What is CAP? The term is a familiar one at UTSA, but few people completely understand what it entails or how it affects their campus. The Coordinated Admissions Program (CAP) expands admission options available to students interested in enrolling at the University of Texas at Austin–the University of Texas System’s flagship university. For the CAP students freshman curriculum, those attending a UT System school select courses approved for transfer to UT Austin, such as intro to american politics or anthropology. If a CAP student completes the program with at least a 3.2 GPA, the student is guaranteed admission to the University of Texas’ College of Liberal Arts and can apply for an internal transfer to their major of choice; commencing their sophomore year with at least 30 hours of transferable coursework.
How does the CAP program integrate within the UTSA campus? Since its involvement with the program, UTSA has consistently contributed more students to UT Austin via the CAP program than all other system schools. However, roughly 30 percent of CAP students attending UTSA their freshman year wind up staying at and graduating from UTSA. Regardless of their reason to stay, these students become part of and prove themselves to be great assets of the close knit UTSA community.
The high number of enrollment requests UTSA receives relative to the CAP program are proof of its excellent quality as a school, but for the Roadrunners, this program has become a double-edged sword.
According to the Texas Higher Education Coordination Board, “institutions with large numbers of CAP students (e.g. UTSA, UTA) will see a negative impact on their traditional, 4-year, same graduation-rates–since these students will not graduate from the original institution from which they initially enrolled. However, upon graduating from UT Austin, the CAP graduates are included in the UT institutions (not UT Austin’s) 4, 5, or 6-year, same or other rate.”
This means if 70 percent of CAP students at UTSA transfer, that class’s overall graduation rate is immediately reduced by 11 percent, a hard blow to an up and coming university looking to achieve a higher graduation percentage.
There have been rumours circulating over the past few years that UTSA would phase out the CAP Program by the end of 2017. In a 2012 interview with The Paisano, George E. Norton vice president of enrollment services said UTSA scaled back CAP admittance by renegotiating who may be admitted into UTSA. He said, “Before anybody was offered CAP when rejected from UT Austin. Now we might not want to admit students who wouldn’t get into UTSA to begin with.”
As a CAP student myself, and as one who is aware I do not represent this group as a whole, I am very thankful for the program and would be sad to see it go.
CAP freshman Christian Fifi said, “I think the inclusion of CAP students in UTSA’s graduation rate is unfair to UTSA, and that it is more of a logistical issue than a problem. There should be a way around it.” CAP participants lead with the best intentions despite the unintended consequences.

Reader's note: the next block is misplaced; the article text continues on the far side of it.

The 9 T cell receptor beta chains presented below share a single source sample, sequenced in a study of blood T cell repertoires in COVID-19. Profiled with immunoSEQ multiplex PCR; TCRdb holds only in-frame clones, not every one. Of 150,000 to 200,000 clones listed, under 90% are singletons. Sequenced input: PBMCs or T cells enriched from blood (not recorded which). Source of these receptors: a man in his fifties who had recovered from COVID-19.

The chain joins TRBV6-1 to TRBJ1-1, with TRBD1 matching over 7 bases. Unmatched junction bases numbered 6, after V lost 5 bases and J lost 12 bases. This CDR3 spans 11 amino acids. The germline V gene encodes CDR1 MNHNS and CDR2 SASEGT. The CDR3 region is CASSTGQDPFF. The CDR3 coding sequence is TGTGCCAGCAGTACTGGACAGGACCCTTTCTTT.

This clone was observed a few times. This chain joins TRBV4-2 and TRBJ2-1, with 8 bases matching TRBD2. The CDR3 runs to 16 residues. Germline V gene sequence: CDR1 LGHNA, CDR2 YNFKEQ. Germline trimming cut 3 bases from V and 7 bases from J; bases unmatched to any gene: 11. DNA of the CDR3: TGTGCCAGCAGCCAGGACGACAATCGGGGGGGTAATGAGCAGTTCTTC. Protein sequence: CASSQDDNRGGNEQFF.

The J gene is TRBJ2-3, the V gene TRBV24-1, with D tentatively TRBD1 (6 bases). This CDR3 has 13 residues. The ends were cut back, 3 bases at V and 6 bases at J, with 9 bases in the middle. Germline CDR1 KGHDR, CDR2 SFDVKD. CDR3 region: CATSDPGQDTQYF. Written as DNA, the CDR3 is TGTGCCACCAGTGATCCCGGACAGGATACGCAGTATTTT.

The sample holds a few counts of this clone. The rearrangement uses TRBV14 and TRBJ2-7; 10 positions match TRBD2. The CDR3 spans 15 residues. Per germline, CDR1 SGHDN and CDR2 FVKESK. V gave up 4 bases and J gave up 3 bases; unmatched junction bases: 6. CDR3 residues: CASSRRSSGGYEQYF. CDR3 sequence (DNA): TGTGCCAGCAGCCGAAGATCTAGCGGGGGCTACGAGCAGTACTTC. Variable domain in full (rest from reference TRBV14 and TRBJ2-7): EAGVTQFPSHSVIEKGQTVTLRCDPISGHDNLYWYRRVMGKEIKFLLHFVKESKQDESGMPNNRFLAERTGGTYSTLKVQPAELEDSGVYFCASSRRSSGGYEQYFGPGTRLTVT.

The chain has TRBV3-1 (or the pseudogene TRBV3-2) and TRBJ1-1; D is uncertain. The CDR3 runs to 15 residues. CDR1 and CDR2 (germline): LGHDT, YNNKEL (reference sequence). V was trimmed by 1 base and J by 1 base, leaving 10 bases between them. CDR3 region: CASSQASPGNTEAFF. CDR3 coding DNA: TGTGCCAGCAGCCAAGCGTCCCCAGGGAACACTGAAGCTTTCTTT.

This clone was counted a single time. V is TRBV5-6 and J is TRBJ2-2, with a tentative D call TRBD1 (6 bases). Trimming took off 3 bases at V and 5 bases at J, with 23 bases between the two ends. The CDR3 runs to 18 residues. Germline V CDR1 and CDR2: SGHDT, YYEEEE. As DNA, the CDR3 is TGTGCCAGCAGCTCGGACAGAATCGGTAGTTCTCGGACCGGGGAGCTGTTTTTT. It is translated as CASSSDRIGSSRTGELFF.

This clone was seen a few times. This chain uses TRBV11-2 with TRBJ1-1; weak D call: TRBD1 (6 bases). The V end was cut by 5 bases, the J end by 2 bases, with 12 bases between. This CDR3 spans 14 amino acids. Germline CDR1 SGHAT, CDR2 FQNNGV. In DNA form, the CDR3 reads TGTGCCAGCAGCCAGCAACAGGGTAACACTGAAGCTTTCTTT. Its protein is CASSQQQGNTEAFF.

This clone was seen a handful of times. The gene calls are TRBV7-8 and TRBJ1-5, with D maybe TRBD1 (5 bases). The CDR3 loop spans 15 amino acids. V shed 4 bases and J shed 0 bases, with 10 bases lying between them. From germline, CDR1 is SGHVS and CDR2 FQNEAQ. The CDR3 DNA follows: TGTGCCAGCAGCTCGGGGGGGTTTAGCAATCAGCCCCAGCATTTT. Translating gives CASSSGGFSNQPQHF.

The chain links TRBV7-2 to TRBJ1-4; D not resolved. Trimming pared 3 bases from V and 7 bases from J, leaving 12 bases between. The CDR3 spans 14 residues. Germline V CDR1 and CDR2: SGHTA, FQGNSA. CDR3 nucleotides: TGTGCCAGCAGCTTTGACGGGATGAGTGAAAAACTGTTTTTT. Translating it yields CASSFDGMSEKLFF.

I believe this issue brings a sense of guilt to CAP students. From the very first day of orientation, we were told to stay quiet about our status. We were already branded as those who lift our Horns up instead of our Birds up. On one hand, we are here to work hard, make the grades and move on to the university we initially planned to graduate from. On the other hand, we are seen as a group who places ourselves on a “better than thou” standard, contributing little to the ‘Runner family. It’s a difficult balance because I plan to transfer to UT Austin after nine months. I am constantly in a tension-filled state of “How much effort is worth it? Do I join clubs? Do I make friends? Do I duck my head so I can get in and get out?” It all makes me wish there was a CAP Students Anonymous support group on campus.
I want to get one thing straight: I chose to be here. I will never forget the moment I accepted my CAP agreement after travelling from the East to the West Coast searching for the right school. In the middle of a campus tour at Pepperdine University, I walked away from the tour group knowing that the Texas University System would be the best educational route for me. I pulled out my phone, anticipating the split second the CAP webpage would be accepting admissions. The University of Texas at San Antonio hit capacity in 60 seconds–a testimony to the excellence of this school.
All in all, CAP students may not be the grandest population of this campus, but we fought to be here. We are hard-working, studious, friendly neighbors, and I believe that as a whole, we aim to contribute what we can while we can.
Even if I move to Austin from here, “Now and forever… I am a Roadrunner.” I proudly display a UTSA sticker on my car, I loudly cheered for the Roadrunners at the recent Baylor game, I was thrilled with our victory and I will always treasure my time here at UTSA.